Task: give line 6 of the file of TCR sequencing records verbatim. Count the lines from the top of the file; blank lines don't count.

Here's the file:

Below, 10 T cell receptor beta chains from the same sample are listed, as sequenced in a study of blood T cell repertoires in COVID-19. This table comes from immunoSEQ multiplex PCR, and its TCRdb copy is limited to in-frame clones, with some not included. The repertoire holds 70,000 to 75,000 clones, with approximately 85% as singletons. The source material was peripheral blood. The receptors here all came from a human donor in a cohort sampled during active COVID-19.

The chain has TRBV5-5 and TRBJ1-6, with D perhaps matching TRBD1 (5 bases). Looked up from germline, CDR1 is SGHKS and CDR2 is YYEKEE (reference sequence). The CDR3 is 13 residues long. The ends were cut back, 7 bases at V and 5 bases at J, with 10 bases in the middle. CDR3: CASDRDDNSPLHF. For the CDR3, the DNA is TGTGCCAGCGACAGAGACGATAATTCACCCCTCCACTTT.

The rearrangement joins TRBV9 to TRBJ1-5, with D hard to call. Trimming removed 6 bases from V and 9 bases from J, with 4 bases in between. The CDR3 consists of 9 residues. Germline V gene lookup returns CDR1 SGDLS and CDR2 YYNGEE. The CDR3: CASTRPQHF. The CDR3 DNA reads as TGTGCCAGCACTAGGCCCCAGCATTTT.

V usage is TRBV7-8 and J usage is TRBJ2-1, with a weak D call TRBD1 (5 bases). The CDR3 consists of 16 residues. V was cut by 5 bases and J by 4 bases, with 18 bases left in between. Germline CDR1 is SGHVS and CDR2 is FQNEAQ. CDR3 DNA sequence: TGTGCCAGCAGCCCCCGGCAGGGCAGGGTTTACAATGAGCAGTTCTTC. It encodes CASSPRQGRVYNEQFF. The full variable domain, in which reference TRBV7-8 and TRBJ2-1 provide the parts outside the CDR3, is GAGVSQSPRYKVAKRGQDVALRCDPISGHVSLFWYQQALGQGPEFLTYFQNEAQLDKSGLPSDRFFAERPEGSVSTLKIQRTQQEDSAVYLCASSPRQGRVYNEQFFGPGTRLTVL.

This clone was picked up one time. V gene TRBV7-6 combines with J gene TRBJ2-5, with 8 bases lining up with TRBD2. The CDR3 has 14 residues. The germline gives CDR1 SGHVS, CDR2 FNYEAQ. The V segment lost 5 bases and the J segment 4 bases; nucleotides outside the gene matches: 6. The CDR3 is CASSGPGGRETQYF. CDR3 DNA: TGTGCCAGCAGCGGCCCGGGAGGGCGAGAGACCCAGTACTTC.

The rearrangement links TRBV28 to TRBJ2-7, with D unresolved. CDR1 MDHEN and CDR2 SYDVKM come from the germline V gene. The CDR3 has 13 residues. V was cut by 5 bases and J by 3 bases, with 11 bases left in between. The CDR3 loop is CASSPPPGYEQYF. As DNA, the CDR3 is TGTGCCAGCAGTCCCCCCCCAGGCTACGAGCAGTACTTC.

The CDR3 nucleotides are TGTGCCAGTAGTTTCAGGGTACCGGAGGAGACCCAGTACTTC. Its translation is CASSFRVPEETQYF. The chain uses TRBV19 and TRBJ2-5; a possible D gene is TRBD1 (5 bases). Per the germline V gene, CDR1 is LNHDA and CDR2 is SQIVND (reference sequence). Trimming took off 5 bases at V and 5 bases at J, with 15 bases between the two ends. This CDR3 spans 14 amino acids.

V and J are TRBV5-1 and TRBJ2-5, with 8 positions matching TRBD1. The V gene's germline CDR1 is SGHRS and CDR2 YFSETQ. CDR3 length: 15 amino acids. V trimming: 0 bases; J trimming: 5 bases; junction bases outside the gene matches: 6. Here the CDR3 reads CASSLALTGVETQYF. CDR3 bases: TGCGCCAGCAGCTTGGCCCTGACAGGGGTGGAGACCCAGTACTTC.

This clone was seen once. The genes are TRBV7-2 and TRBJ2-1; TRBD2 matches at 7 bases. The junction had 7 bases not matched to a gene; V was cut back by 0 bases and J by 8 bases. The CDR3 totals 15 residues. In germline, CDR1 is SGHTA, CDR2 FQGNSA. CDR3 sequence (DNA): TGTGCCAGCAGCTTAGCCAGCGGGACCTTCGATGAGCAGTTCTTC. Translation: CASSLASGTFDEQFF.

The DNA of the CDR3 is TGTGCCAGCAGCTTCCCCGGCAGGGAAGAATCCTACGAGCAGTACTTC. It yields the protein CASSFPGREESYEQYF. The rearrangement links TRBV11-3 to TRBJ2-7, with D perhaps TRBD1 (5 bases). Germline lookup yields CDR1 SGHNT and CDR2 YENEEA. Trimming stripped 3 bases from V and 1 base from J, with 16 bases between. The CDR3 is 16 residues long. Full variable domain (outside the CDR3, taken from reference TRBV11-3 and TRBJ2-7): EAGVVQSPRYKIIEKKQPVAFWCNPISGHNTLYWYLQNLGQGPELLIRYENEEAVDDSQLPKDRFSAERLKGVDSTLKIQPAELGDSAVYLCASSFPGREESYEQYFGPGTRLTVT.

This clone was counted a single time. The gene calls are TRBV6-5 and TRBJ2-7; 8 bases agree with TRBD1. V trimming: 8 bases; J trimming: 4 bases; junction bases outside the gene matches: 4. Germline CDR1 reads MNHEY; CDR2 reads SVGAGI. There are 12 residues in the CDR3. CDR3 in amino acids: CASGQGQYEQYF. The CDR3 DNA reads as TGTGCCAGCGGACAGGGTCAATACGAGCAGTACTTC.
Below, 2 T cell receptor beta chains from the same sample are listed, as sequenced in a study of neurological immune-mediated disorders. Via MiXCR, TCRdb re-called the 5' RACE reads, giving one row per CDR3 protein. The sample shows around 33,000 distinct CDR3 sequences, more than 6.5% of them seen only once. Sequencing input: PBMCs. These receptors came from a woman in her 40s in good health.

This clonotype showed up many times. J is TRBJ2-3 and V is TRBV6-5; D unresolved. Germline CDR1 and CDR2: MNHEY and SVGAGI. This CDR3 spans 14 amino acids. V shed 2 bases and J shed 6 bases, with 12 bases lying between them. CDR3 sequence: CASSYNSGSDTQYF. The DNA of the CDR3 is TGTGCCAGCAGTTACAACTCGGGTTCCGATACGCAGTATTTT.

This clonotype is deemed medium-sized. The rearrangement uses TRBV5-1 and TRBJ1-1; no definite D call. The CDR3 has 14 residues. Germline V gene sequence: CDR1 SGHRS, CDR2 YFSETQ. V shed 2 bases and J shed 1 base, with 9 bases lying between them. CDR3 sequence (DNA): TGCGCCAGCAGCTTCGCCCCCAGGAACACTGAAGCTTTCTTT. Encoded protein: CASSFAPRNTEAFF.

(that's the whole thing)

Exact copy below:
The rearrangement links TRBV28 to TRBJ2-7, with D unresolved. CDR1 MDHEN and CDR2 SYDVKM come from the germline V gene. The CDR3 has 13 residues. V was cut by 5 bases and J by 3 bases, with 11 bases left in between. The CDR3 loop is CASSPPPGYEQYF. As DNA, the CDR3 is TGTGCCAGCAGTCCCCCCCCAGGCTACGAGCAGTACTTC.